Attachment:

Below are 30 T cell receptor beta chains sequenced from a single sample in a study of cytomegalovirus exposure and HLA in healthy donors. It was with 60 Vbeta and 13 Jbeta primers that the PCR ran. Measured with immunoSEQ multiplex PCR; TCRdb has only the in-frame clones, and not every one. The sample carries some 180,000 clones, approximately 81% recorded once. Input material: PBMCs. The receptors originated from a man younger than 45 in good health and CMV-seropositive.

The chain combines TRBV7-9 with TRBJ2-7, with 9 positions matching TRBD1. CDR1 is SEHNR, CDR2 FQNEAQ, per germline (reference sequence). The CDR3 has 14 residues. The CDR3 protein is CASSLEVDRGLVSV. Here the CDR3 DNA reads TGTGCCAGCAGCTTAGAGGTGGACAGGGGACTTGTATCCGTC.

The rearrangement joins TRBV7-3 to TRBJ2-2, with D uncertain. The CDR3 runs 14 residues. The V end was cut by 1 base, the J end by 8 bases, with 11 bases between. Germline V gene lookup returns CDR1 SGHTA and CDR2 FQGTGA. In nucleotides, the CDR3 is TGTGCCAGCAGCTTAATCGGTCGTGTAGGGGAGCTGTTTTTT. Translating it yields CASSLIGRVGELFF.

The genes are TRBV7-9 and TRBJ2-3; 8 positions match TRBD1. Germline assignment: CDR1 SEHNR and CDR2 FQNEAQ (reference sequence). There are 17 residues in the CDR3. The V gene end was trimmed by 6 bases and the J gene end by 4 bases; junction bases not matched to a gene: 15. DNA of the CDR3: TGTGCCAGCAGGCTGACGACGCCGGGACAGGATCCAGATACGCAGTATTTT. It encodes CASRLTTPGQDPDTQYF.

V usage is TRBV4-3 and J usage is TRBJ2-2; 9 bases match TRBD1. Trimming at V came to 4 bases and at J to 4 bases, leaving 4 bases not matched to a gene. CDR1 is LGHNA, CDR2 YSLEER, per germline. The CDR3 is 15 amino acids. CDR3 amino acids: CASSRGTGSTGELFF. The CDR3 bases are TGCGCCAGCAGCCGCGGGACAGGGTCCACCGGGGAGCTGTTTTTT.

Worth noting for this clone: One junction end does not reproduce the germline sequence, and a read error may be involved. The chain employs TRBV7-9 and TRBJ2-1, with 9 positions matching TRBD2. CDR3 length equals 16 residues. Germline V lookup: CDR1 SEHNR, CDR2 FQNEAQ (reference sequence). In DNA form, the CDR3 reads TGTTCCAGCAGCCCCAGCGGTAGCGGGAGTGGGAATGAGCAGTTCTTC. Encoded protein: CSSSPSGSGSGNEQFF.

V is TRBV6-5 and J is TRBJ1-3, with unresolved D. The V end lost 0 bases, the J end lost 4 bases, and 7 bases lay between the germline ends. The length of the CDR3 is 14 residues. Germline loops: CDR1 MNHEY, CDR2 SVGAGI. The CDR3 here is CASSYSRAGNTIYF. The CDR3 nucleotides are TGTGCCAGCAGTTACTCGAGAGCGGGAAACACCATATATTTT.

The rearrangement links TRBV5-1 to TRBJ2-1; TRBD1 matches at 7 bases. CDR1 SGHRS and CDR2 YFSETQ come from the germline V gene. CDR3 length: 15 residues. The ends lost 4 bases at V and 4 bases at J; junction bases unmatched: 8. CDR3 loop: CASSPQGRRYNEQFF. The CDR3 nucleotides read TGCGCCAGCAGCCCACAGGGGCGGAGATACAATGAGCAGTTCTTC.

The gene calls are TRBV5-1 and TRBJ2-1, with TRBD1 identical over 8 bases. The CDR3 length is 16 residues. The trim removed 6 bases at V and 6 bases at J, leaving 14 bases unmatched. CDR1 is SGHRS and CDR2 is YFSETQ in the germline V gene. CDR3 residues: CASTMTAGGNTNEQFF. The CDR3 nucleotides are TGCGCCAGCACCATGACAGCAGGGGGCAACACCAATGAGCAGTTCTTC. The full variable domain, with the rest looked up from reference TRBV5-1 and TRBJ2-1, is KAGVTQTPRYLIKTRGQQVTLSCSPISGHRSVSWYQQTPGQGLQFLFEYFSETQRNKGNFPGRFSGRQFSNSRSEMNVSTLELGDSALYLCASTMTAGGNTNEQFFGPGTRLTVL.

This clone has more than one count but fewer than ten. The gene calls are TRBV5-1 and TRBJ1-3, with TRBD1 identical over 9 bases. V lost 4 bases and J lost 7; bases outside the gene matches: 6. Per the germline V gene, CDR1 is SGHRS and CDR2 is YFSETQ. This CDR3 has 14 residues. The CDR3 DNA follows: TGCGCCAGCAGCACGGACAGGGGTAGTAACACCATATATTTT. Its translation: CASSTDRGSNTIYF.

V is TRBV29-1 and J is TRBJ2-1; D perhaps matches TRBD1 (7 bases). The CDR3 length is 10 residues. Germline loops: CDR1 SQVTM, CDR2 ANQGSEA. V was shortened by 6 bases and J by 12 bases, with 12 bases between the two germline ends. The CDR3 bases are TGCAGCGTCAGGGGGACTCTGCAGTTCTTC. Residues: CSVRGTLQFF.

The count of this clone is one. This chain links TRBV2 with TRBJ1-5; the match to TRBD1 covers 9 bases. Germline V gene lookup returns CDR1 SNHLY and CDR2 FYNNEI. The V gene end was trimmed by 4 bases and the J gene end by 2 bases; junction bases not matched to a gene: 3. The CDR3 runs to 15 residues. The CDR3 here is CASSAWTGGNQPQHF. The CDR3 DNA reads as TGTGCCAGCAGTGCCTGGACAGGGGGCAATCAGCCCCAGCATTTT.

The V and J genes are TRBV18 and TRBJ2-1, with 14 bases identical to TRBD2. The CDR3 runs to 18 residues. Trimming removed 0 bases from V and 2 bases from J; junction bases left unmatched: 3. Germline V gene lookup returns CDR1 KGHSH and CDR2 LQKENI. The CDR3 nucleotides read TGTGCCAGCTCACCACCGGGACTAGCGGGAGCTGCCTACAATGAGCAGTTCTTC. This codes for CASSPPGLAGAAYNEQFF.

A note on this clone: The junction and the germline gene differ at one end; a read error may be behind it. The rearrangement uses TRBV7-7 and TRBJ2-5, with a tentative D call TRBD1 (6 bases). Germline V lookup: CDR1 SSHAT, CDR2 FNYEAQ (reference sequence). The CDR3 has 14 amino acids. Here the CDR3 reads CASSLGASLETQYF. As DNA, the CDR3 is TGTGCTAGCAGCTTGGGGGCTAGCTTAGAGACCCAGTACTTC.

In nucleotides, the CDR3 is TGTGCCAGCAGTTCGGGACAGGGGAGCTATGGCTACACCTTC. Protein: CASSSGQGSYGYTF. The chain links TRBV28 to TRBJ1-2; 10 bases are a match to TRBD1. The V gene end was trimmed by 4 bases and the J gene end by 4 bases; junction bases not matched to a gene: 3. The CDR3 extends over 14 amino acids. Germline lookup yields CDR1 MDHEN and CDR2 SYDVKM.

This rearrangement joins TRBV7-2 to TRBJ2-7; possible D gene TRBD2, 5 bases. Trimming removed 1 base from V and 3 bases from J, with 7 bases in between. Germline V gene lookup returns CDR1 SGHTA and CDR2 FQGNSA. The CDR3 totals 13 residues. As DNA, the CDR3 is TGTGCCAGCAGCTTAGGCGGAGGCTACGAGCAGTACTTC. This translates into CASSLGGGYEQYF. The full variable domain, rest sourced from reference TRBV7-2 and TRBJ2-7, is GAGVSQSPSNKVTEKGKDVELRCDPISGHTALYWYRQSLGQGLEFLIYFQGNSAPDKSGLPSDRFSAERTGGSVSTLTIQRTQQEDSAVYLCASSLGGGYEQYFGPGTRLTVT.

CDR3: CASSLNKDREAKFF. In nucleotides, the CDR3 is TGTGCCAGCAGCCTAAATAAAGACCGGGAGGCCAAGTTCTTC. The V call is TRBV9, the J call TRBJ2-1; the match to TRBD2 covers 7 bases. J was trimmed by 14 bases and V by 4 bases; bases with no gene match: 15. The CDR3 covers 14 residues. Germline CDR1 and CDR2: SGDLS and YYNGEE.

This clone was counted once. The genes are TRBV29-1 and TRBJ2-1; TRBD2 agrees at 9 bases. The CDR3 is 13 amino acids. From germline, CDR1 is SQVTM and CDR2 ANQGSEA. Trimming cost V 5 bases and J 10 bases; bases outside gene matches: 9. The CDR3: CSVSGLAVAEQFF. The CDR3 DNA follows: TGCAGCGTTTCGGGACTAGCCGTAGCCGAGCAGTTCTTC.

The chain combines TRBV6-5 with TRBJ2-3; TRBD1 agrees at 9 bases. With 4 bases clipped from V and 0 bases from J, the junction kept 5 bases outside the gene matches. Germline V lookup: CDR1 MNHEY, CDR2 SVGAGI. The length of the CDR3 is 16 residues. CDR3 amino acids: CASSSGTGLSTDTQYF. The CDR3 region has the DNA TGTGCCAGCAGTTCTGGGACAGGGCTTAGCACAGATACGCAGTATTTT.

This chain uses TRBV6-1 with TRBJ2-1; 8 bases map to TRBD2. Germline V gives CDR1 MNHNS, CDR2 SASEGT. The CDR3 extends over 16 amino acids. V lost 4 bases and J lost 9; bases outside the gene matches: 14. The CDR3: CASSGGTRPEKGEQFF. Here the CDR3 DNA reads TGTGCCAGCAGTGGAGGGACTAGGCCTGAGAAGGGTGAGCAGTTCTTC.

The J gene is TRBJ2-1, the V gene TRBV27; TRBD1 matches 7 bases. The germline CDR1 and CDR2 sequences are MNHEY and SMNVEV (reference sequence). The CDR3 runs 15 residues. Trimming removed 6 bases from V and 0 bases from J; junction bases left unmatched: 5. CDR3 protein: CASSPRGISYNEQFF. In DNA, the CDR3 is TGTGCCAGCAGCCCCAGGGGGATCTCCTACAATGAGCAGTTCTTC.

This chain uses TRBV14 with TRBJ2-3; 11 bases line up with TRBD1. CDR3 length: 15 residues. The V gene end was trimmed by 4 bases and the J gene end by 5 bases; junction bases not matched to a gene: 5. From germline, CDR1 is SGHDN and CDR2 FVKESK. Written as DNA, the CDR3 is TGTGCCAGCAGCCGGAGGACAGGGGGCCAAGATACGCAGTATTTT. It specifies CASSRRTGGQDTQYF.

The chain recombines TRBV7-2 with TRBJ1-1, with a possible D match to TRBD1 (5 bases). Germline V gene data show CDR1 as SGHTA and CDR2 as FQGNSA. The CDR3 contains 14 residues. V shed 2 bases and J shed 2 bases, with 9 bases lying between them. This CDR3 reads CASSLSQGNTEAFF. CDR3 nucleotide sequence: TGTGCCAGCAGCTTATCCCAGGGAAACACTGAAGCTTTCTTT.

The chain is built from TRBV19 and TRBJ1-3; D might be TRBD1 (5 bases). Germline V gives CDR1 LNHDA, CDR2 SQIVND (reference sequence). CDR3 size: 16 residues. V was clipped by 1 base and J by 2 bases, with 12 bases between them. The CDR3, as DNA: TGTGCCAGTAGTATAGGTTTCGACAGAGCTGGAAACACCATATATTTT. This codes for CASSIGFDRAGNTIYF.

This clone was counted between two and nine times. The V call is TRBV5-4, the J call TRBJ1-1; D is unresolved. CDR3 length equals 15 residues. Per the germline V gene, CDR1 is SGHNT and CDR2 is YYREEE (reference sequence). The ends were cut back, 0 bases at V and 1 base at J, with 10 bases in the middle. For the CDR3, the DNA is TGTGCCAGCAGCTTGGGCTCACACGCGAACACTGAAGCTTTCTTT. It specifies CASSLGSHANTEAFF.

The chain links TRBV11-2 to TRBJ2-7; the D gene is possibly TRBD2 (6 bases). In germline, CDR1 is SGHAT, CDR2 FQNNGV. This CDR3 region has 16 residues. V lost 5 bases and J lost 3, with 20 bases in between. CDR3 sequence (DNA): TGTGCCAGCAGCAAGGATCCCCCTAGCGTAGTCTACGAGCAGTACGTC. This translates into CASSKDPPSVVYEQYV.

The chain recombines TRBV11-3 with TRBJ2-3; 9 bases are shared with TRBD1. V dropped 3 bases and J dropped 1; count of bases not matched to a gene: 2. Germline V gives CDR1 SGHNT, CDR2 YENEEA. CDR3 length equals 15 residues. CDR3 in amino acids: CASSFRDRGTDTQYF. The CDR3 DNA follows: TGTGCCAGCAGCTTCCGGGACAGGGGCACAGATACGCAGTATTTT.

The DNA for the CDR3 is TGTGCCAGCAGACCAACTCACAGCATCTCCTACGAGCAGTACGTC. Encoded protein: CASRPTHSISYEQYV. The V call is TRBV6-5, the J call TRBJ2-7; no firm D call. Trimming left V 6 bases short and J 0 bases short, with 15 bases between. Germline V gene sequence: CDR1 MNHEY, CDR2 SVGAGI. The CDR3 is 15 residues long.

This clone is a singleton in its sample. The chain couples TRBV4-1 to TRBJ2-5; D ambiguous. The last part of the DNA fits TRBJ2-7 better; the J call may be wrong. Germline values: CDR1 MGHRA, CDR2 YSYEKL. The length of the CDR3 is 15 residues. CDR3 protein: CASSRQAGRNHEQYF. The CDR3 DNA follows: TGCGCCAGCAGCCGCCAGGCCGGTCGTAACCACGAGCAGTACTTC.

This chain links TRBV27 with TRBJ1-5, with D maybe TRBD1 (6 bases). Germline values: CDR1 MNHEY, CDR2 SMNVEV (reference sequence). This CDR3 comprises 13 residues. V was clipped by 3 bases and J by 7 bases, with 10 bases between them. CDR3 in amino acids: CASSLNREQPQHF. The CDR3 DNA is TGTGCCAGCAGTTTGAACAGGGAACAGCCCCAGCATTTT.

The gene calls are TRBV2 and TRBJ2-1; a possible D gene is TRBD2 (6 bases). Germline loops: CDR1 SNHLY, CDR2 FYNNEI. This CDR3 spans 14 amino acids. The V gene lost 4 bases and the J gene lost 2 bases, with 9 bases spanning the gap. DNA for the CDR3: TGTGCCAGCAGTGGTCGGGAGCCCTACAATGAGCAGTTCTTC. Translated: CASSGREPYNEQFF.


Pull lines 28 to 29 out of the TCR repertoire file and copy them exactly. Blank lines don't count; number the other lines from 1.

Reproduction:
The DNA for the CDR3 is TGTGCCAGCAGACCAACTCACAGCATCTCCTACGAGCAGTACGTC. Encoded protein: CASRPTHSISYEQYV. The V call is TRBV6-5, the J call TRBJ2-7; no firm D call. Trimming left V 6 bases short and J 0 bases short, with 15 bases between. Germline V gene sequence: CDR1 MNHEY, CDR2 SVGAGI. The CDR3 is 15 residues long.

This clone is a singleton in its sample. The chain couples TRBV4-1 to TRBJ2-5; D ambiguous. The last part of the DNA fits TRBJ2-7 better; the J call may be wrong. Germline values: CDR1 MGHRA, CDR2 YSYEKL. The length of the CDR3 is 15 residues. CDR3 protein: CASSRQAGRNHEQYF. The CDR3 DNA follows: TGCGCCAGCAGCCGCCAGGCCGGTCGTAACCACGAGCAGTACTTC.